The 7th Circuit adopts the arguments made by a member firm in an amicus brief filed on behalf of five Spanish-speaking organizations. The court agreed that the Chicago Board of Elections must provide instructional materials in Spanish at the polling places in predominantly Latino wards.
Three years after the Committee brought suit alleging racial and ethnic employment discrimination by the Chicago Police Department, Judge Prentice Marshall finds intentional discrimination, permanently enjoins the Chicago Police Department from hiring and promoting employees from the challenged officers' and sergeants' eligibility lists, and imposes hiring quotas for Blacks, Latinos, and women.
March 20, 2012
By Bethany Krajelis — firstname.lastname@example.org
Law Bulletin staff writer
As voters cast their ballots in today's primary election, several dozen attorneys across the state spent their day close to a phone and ready to listen.
Attorneys from the offices of the U.S. attorney, attorney general, Cook and Kane county state's attorney as well as the Chicago Lawyers Committee for Civil Rights Under Law, staffed hotlines to take voter complaints about potentially illegal election activity.
Joseph F. Lulves, chief of the Civil Division at the Kane County state's attorney's office, will be one of about a dozen lawyers manning his office's complaint line. Teams of attorneys and investigators will also visit some of the county's 228 voting precincts, he said.
Despite spending several years on the receiving end of his office's complaint line, Lulves said he never knows what the 13-hour shift will bring. He planned to work from 6 a.m. to when polls close at 7 p.m.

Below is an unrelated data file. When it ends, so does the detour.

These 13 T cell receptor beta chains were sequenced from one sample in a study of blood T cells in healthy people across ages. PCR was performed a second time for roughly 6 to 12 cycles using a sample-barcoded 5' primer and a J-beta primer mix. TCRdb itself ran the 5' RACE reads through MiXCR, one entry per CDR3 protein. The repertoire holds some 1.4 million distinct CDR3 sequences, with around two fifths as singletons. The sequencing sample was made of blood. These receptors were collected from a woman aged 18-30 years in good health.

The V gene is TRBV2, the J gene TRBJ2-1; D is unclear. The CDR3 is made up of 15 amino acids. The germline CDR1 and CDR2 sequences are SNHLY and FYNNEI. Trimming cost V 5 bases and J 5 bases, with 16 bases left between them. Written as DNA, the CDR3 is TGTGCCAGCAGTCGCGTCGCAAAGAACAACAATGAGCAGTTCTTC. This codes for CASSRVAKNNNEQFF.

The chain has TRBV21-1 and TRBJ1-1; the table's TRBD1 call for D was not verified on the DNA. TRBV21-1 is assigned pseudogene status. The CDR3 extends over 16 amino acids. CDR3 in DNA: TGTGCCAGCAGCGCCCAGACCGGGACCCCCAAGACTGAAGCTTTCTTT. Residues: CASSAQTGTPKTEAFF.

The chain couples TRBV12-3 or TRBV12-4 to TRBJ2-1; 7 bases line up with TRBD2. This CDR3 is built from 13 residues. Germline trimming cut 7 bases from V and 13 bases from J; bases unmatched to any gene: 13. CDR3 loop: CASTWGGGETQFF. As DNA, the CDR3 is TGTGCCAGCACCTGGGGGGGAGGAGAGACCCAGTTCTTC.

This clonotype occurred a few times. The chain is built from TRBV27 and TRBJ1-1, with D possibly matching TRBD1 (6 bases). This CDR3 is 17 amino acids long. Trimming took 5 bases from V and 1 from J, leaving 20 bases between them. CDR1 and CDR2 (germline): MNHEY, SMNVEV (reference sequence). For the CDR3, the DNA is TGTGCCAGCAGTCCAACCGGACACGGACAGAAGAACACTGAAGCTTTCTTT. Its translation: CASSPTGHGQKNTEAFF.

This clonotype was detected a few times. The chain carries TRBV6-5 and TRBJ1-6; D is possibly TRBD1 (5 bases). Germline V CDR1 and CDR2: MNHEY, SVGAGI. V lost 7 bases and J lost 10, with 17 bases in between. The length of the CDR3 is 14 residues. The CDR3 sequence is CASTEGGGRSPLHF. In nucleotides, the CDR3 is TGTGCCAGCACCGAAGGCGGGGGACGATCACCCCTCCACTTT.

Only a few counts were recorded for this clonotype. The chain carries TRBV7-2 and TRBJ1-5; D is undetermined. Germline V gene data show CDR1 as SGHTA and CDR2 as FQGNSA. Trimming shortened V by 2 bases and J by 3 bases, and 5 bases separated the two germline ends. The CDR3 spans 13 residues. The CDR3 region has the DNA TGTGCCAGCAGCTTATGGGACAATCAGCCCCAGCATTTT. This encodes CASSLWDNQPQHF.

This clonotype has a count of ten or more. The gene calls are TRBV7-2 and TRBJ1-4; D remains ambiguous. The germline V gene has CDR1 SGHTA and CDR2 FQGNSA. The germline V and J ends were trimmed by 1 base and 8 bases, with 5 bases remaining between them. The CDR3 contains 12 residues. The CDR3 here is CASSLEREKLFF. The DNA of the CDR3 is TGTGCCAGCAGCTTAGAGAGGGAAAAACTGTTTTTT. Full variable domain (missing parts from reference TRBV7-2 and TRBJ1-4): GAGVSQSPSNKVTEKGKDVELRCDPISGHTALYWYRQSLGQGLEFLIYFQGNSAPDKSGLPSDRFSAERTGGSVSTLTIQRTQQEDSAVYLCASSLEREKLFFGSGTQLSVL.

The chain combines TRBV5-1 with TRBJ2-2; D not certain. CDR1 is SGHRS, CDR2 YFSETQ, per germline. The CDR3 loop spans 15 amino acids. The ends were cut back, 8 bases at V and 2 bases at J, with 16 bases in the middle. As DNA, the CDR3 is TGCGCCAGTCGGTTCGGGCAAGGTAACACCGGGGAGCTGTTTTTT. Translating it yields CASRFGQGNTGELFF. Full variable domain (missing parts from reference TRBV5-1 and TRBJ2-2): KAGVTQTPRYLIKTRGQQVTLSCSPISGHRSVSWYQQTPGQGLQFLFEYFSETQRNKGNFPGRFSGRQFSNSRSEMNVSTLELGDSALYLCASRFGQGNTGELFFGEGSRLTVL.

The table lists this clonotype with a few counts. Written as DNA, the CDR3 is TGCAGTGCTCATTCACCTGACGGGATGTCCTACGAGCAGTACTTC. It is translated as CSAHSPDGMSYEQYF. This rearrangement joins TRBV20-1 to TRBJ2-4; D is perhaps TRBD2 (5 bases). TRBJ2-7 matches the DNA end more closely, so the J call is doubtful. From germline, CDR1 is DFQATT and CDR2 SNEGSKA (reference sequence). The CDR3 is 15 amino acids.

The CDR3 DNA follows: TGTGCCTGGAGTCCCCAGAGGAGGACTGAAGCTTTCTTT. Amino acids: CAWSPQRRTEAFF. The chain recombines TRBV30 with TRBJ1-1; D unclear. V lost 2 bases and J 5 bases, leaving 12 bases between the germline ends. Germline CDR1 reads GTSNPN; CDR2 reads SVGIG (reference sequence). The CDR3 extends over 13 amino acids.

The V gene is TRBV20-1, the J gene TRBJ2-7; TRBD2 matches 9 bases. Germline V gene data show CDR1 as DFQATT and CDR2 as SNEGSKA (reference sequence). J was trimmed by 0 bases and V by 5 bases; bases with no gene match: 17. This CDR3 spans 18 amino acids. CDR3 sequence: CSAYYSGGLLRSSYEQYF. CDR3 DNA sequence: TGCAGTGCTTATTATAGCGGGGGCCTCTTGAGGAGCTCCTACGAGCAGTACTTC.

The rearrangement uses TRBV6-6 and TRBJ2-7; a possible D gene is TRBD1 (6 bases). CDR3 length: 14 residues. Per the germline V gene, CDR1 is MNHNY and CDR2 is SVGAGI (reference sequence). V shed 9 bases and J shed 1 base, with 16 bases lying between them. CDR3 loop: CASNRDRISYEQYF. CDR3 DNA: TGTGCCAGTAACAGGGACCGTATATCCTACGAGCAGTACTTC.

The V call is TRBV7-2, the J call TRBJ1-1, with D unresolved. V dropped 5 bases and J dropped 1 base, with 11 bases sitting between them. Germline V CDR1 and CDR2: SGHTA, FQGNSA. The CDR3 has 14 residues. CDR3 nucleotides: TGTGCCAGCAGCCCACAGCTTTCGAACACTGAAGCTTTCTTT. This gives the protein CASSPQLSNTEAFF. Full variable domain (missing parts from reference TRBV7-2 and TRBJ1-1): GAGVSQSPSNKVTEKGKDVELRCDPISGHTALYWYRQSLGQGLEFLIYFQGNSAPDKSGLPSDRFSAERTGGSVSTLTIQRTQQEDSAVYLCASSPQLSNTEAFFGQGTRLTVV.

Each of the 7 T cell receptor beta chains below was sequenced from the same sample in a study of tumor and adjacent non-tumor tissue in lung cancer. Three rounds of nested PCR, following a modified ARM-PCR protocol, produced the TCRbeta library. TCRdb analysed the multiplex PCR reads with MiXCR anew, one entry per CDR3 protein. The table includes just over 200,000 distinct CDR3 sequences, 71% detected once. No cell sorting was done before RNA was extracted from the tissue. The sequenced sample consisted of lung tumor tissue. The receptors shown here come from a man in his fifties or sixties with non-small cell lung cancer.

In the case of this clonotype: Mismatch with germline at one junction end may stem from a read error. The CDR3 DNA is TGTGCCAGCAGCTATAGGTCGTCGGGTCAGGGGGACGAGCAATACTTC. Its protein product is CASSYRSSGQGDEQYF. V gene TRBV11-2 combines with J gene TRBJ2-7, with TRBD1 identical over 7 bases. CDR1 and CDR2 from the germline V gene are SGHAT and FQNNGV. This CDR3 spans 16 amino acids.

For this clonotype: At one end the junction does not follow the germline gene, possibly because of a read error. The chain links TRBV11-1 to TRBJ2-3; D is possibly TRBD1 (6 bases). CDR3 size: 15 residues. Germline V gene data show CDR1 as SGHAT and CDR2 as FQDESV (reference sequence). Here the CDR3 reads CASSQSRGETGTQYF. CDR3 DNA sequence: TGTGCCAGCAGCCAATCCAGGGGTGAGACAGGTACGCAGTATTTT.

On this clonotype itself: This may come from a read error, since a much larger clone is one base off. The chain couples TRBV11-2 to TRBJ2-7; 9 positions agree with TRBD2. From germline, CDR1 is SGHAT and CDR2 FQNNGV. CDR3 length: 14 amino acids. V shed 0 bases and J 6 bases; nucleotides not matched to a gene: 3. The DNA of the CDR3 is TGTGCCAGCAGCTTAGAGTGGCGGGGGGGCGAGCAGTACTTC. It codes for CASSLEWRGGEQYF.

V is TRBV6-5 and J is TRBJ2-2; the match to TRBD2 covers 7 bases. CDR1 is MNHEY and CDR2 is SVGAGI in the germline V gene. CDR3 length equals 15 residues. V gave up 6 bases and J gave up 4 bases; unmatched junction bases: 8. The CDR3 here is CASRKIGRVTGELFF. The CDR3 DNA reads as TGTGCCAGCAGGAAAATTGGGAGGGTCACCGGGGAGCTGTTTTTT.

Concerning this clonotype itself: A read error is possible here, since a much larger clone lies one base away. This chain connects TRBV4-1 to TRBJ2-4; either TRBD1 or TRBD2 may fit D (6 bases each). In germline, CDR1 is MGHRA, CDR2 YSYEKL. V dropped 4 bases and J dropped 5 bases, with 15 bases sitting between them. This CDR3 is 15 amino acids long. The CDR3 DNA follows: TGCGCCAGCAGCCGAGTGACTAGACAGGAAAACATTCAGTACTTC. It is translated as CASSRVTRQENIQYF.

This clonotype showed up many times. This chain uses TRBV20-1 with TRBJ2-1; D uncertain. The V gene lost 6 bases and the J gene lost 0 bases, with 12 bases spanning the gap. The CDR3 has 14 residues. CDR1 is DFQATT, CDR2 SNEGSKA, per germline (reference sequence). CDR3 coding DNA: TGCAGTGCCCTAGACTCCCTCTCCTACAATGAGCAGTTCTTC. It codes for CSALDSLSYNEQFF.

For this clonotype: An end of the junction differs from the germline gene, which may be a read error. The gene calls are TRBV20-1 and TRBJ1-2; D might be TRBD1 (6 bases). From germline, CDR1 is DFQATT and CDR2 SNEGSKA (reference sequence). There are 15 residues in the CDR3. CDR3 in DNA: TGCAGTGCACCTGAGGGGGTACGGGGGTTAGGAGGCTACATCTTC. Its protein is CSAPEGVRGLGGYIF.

Like many aspects of the election process, Lulves said "it's just impossible to predict" the amount and type of complaints he'll hear today. He said the line received as few as about 10 calls one election to at least 100 in another.
"It's always interesting to be here and hear the type of concerns voters have," he said. "Election law is an interesting area of law and elections are one of the most important things we have."
Lulves said he finds it "amusing" that the most common complaint revolves around electioneering, which he considers "one of the more clear cut areas in the election code."
The code also prohibits people from soliciting votes within any polling place or within 100 feet of a polling place.
Marissa D. Liebling, a staff attorney at Chicago Lawyers Committee for Civil Rights Under Law, said lawyers manning election hotlines makes sense.
"There are a lot of intricacies with factual questions that come up as to whether someone is allowed to cast a ballot or what they need to do that," said Liebling, who focuses her work on voting rights.
"It's helpful to have attorneys who understand the election code taking these questions and if a problem arises, attorneys can always go to court that day to get an emergency order."
In conjunction with her group's national counterpart, Liebling said the committee participates in Election Protection, a national voters' rights project that aims "to help voters make sure they can successfully cast a ballot."
Unlike the other attorney-manned hotlines that only take complaints, the committee fields election-related questions.